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A new floor / covering. Any suggestions?

Discussion in 'Home Cinema Building DIY' started by Nic Rhodes, Dec 29, 2002.

  1. Nic Rhodes

    Nic Rhodes
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    I am trying to put the final spec to my barn project and have just costed up a solid wood floor. :( Ouch. In fact even the laminate flooring is pricey. I don't really want to use ordinary carpet but has anyone any experience with more natural fibres like the grasses etc and how do they perform acoustically?
     
  2. Zig

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    Buying turf rather than seeding is a much quicker route but more expensive. You must make sure you water it well until it has established. Another point to consider is your lighting. Metal Halide or Sodium lighting will be best but this may cause a problem when trying to watch films.
    Personaly I wouldn't choose grass for a floor covering as the fumes from the lawn mower might make me feel sick unless the room is very well ventalated.
    Hope this has helped :D
     
  3. Stuart Wright

    Stuart Wright
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    Grasses ?!!!

    Speaking from experience, go for a concrete floor with carpet. Any surface not completely solid - like wood - will resonate.
    Contrete is completely solid and carpet helps deaden the acoustics.
     
  4. Zig

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    Like Spectre says a carpet over concrete will be the best acoustic solution. Assuming that you will need to comply with building regulations you will need to insulate the floor. With a new concrete floor the insulation can be laid under the concrete, but if you already have a floor laid then insulation slabs are laid over this then typically chipboard placed over the top as a floating floor.
    My room conversion needed to use the latter so I fixed battens down to make the chipboard more solid and made a concrete plinth at the equipment end to make sure it was given a solid footing. I then used what I presume was recycled wool/cloth underlay as it is alot thicker and more solid than the normal rubber type.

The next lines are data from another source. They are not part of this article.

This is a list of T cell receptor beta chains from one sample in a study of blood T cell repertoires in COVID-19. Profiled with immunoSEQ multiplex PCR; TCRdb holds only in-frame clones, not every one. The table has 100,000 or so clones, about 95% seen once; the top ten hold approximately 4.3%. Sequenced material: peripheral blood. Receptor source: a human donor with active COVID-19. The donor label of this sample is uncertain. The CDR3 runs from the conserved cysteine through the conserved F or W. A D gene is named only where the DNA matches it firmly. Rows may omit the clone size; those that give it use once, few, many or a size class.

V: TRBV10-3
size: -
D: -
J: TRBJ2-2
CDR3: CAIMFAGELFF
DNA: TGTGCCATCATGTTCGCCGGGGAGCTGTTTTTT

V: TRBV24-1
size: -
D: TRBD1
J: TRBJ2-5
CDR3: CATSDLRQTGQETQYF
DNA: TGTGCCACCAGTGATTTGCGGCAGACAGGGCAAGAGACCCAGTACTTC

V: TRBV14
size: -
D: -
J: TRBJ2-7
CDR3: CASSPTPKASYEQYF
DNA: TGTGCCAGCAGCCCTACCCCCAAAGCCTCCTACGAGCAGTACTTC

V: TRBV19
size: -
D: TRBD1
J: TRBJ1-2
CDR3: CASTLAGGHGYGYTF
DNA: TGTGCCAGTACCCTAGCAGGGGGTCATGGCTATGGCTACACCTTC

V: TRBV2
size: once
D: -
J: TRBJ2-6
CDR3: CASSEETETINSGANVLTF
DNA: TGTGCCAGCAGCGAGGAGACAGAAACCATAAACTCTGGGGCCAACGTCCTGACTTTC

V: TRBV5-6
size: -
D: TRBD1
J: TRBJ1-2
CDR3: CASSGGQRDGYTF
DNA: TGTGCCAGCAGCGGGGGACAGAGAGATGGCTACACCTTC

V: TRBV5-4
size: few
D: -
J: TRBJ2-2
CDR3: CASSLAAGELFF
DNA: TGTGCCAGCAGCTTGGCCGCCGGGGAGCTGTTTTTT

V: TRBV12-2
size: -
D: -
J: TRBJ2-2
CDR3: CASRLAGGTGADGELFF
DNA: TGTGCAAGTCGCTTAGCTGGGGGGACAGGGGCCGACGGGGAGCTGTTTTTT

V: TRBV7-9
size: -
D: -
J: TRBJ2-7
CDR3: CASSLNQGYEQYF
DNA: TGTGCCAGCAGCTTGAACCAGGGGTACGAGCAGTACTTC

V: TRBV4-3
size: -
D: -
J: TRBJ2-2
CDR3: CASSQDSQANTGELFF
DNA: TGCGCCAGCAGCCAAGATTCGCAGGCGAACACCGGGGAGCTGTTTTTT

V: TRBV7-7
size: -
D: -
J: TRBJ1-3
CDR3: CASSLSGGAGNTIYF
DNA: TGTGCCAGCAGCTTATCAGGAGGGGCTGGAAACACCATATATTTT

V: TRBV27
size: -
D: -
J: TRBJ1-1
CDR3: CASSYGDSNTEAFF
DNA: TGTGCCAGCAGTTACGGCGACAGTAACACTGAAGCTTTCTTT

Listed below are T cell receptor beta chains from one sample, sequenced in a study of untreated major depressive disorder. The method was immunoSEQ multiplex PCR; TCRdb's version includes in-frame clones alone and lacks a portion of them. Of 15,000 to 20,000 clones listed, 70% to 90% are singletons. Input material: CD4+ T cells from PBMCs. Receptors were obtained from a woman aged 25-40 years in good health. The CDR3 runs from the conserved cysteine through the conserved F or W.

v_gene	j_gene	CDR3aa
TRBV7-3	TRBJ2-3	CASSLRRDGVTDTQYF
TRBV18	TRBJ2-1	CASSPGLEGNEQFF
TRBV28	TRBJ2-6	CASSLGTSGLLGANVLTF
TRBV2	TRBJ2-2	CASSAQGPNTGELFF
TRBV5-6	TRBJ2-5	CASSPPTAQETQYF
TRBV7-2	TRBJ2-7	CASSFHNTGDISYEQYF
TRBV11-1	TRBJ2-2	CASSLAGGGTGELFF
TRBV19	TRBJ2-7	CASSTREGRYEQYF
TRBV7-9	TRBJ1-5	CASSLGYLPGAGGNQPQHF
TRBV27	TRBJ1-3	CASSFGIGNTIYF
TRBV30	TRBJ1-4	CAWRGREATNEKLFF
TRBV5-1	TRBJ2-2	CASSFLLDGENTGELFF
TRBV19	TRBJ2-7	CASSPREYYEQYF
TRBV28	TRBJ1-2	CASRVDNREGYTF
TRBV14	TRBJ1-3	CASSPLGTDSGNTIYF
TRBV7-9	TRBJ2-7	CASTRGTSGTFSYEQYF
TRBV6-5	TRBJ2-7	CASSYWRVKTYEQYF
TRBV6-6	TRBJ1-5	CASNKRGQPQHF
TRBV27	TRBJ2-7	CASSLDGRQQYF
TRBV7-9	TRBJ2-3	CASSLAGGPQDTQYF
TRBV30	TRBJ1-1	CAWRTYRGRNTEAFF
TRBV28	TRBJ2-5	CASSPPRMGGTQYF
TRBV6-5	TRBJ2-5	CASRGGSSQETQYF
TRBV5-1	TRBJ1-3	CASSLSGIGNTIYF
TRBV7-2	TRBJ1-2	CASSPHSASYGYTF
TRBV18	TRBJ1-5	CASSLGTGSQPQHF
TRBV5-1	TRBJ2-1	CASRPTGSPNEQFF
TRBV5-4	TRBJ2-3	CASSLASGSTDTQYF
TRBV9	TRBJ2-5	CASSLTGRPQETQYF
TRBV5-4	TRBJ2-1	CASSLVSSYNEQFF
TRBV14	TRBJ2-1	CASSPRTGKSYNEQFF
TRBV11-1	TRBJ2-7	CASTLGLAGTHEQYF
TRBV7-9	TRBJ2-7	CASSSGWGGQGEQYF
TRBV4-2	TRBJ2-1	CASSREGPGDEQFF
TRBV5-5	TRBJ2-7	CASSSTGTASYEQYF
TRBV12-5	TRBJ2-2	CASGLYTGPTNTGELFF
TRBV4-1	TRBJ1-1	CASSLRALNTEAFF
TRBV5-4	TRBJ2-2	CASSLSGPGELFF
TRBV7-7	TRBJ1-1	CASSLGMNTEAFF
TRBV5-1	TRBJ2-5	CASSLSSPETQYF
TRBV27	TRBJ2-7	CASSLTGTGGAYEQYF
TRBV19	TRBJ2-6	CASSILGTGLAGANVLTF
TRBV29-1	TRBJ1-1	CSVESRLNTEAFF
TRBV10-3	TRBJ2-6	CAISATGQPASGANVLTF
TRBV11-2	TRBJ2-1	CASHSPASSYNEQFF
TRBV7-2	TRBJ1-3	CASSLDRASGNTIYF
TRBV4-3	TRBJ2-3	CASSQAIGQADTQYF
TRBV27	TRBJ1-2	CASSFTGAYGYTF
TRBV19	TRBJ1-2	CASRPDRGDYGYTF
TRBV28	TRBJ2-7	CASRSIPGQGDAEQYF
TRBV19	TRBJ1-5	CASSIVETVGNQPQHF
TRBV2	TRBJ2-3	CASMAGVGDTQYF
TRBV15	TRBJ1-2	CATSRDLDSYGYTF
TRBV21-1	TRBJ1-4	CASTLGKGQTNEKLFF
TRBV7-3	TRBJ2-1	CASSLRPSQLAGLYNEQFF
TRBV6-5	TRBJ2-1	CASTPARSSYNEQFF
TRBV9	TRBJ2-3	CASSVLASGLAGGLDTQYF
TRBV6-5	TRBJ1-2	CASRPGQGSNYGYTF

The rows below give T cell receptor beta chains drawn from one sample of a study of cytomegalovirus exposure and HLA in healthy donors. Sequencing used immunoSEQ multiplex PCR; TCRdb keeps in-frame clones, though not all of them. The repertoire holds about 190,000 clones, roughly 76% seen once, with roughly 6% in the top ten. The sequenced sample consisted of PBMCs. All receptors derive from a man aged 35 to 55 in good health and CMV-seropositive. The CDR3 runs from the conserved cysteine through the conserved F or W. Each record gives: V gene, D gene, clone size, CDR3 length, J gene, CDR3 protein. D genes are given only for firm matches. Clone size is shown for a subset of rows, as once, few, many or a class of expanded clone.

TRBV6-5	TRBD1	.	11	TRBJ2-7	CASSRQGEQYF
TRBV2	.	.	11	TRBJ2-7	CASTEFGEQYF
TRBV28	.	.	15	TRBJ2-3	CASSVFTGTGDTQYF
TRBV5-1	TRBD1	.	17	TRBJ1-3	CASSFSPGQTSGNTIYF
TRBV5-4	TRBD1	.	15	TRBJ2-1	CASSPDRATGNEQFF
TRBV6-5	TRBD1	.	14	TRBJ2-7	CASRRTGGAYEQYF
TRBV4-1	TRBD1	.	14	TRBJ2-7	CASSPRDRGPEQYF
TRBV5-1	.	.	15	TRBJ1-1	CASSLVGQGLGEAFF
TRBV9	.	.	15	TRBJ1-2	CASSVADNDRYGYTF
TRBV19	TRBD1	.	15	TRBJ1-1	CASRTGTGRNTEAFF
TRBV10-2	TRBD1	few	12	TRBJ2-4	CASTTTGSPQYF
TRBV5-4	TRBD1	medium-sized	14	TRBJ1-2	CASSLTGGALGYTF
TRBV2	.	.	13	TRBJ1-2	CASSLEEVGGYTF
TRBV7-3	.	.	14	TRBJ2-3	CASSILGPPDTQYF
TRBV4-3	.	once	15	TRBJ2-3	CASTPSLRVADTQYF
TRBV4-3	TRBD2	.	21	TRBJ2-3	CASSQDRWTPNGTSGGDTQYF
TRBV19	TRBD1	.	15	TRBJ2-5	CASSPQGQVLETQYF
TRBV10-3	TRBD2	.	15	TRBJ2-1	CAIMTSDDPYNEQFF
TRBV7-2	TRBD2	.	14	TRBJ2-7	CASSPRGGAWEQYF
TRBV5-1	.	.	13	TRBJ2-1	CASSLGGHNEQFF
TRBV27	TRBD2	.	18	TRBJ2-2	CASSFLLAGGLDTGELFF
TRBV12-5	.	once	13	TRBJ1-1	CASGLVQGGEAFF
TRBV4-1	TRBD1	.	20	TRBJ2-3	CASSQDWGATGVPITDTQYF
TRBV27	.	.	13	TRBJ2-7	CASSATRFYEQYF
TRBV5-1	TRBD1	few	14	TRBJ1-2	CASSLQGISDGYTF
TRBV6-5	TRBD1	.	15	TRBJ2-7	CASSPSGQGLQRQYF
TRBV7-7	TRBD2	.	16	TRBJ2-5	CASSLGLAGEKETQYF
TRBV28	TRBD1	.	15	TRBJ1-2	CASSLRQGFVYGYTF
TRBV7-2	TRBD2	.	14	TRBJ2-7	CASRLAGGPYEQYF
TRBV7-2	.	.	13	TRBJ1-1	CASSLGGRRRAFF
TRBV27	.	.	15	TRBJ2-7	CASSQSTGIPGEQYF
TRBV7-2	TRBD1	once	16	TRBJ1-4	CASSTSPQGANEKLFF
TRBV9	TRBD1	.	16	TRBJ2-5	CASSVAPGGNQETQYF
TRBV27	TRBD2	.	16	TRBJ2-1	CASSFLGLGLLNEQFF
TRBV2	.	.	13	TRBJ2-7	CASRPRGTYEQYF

:)
     
  5. Nic Rhodes

    Nic Rhodes
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    Thanks for most of the comments (!) guys. The problem is it is on the first floor and hence my reluctance to go the concrete route. The floor will have have to be replaced though so it is certainly possible...planning
     
  6. Zig

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    Soz, I presumed it would be ground floor :rolleyes:
    To use concrete on the first floor would need RSG and other strengthening work so may be prohibitively expensive.
    Assuming a wooden floor is already in place then using thick underlay (or even acoustic insulation slabs) under deep pile carpet is probably the best option. I would make sure that the joists and floorboards are as solid as possible though, a bit of work beefing it up at construction stage would save a lot of hassle later.
     
  7. GaryG

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    Buy a cheap carpet and use the saving to buy Mana stands.:D
     
  8. Chris Bellamy

    Chris Bellamy
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    Hi, Beekeeper,
    Some thoughts:
    I’m guessing you’ll be wanting a rug over at least part of the floor, to reduce echo/reflection: is it feasable to have a nice-looking wooden peripheral floor, with a central area/areas (hidden by rug) of cheaper flooring grade material?

    Maybe you’ve already done this: there could be cheaper suppliers in your area not known/used by your builder – you could try getting some names from say a local sawmill: someone working privately (cabinetworker/local joiner) who has access to lumber who could supply you good stuff cheaper as a one-off deal to generate some cash. We did exactly that with some elm worksurfaces and other woodwork.

    We put new french oak parquet on our dining area last year: not exactly super cheap, but cheaper than the reclaimed stuff we could find, cheaper than oak floorboards, and much nicer (and cheaper) than the dreaded laminate. I can probably dig up details if youre interested. don’t go the laminate pseudowood route in an old building – its way overpriced, and more importantly will stick out like a sore thumb and irritate you no end eventually (IMO).

    Finally, try ringing around salvage yards and asking about reclaimed floor material: they sometimes get loads of old parquet: you (ie someone else) can lay it (backbreakingly tedious), sand it and it looks fabulous. Very cheap, but you need to get lucky with timing, as its obviously unpredictable. Architect near us had a fantastic floor done just this way. On a 1st floor, there may be some extra expense laying an underfloor - I'm not sure about that, I'm afraid.

    chris
     

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